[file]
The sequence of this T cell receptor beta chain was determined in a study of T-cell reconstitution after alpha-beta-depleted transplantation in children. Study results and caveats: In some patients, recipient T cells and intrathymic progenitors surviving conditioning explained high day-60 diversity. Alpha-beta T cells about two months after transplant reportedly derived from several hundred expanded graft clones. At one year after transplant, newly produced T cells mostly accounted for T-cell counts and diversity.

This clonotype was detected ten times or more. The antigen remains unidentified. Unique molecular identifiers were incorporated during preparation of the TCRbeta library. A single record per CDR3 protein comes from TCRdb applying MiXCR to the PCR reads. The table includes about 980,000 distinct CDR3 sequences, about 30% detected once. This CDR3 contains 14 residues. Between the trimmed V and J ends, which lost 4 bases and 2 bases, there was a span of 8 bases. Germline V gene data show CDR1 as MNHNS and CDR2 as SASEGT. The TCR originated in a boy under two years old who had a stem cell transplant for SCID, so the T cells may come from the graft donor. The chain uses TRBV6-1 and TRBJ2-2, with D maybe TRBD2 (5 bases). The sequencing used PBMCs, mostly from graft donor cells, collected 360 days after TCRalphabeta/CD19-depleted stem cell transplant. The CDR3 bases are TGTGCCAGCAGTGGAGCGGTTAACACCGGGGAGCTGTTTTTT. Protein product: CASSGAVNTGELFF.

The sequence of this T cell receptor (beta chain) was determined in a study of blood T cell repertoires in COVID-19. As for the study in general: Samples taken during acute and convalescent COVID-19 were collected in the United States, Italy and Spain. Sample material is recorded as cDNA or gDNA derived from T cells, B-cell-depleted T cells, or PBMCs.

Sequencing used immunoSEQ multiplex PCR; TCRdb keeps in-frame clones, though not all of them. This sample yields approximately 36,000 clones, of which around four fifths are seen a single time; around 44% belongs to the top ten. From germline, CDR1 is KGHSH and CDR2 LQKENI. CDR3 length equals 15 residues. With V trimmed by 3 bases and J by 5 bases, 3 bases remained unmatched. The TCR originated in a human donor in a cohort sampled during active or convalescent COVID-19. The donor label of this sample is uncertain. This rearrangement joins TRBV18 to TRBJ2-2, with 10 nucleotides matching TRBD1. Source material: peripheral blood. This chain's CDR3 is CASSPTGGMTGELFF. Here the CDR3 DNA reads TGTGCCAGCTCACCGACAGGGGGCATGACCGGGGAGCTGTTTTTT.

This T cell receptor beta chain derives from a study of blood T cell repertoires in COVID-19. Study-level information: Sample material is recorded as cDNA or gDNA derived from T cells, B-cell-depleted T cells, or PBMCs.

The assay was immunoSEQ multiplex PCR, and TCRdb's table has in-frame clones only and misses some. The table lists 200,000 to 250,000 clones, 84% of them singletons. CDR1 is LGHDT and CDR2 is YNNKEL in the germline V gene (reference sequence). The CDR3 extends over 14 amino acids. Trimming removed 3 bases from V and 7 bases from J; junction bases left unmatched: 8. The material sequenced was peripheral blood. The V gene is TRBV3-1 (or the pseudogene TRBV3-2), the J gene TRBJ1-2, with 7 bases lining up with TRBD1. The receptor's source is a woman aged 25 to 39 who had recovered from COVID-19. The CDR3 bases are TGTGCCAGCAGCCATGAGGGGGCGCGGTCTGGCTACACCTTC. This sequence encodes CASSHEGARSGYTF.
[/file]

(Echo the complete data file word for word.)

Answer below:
The sequence of this T cell receptor beta chain was determined in a study of T-cell reconstitution after alpha-beta-depleted transplantation in children. Study results and caveats: In some patients, recipient T cells and intrathymic progenitors surviving conditioning explained high day-60 diversity. Alpha-beta T cells about two months after transplant reportedly derived from several hundred expanded graft clones. At one year after transplant, newly produced T cells mostly accounted for T-cell counts and diversity.

This clonotype was detected ten times or more. The antigen remains unidentified. Unique molecular identifiers were incorporated during preparation of the TCRbeta library. A single record per CDR3 protein comes from TCRdb applying MiXCR to the PCR reads. The table includes about 980,000 distinct CDR3 sequences, about 30% detected once. This CDR3 contains 14 residues. Between the trimmed V and J ends, which lost 4 bases and 2 bases, there was a span of 8 bases. Germline V gene data show CDR1 as MNHNS and CDR2 as SASEGT. The TCR originated in a boy under two years old who had a stem cell transplant for SCID, so the T cells may come from the graft donor. The chain uses TRBV6-1 and TRBJ2-2, with D maybe TRBD2 (5 bases). The sequencing used PBMCs, mostly from graft donor cells, collected 360 days after TCRalphabeta/CD19-depleted stem cell transplant. The CDR3 bases are TGTGCCAGCAGTGGAGCGGTTAACACCGGGGAGCTGTTTTTT. Protein product: CASSGAVNTGELFF.

The sequence of this T cell receptor (beta chain) was determined in a study of blood T cell repertoires in COVID-19. As for the study in general: Samples taken during acute and convalescent COVID-19 were collected in the United States, Italy and Spain. Sample material is recorded as cDNA or gDNA derived from T cells, B-cell-depleted T cells, or PBMCs.

Sequencing used immunoSEQ multiplex PCR; TCRdb keeps in-frame clones, though not all of them. This sample yields approximately 36,000 clones, of which around four fifths are seen a single time; around 44% belongs to the top ten. From germline, CDR1 is KGHSH and CDR2 LQKENI. CDR3 length equals 15 residues. With V trimmed by 3 bases and J by 5 bases, 3 bases remained unmatched. The TCR originated in a human donor in a cohort sampled during active or convalescent COVID-19. The donor label of this sample is uncertain. This rearrangement joins TRBV18 to TRBJ2-2, with 10 nucleotides matching TRBD1. Source material: peripheral blood. This chain's CDR3 is CASSPTGGMTGELFF. Here the CDR3 DNA reads TGTGCCAGCTCACCGACAGGGGGCATGACCGGGGAGCTGTTTTTT.

This T cell receptor beta chain derives from a study of blood T cell repertoires in COVID-19. Study-level information: Sample material is recorded as cDNA or gDNA derived from T cells, B-cell-depleted T cells, or PBMCs.

The assay was immunoSEQ multiplex PCR, and TCRdb's table has in-frame clones only and misses some. The table lists 200,000 to 250,000 clones, 84% of them singletons. CDR1 is LGHDT and CDR2 is YNNKEL in the germline V gene (reference sequence). The CDR3 extends over 14 amino acids. Trimming removed 3 bases from V and 7 bases from J; junction bases left unmatched: 8. The material sequenced was peripheral blood. The V gene is TRBV3-1 (or the pseudogene TRBV3-2), the J gene TRBJ1-2, with 7 bases lining up with TRBD1. The receptor's source is a woman aged 25 to 39 who had recovered from COVID-19. The CDR3 bases are TGTGCCAGCAGCCATGAGGGGGCGCGGTCTGGCTACACCTTC. This sequence encodes CASSHEGARSGYTF.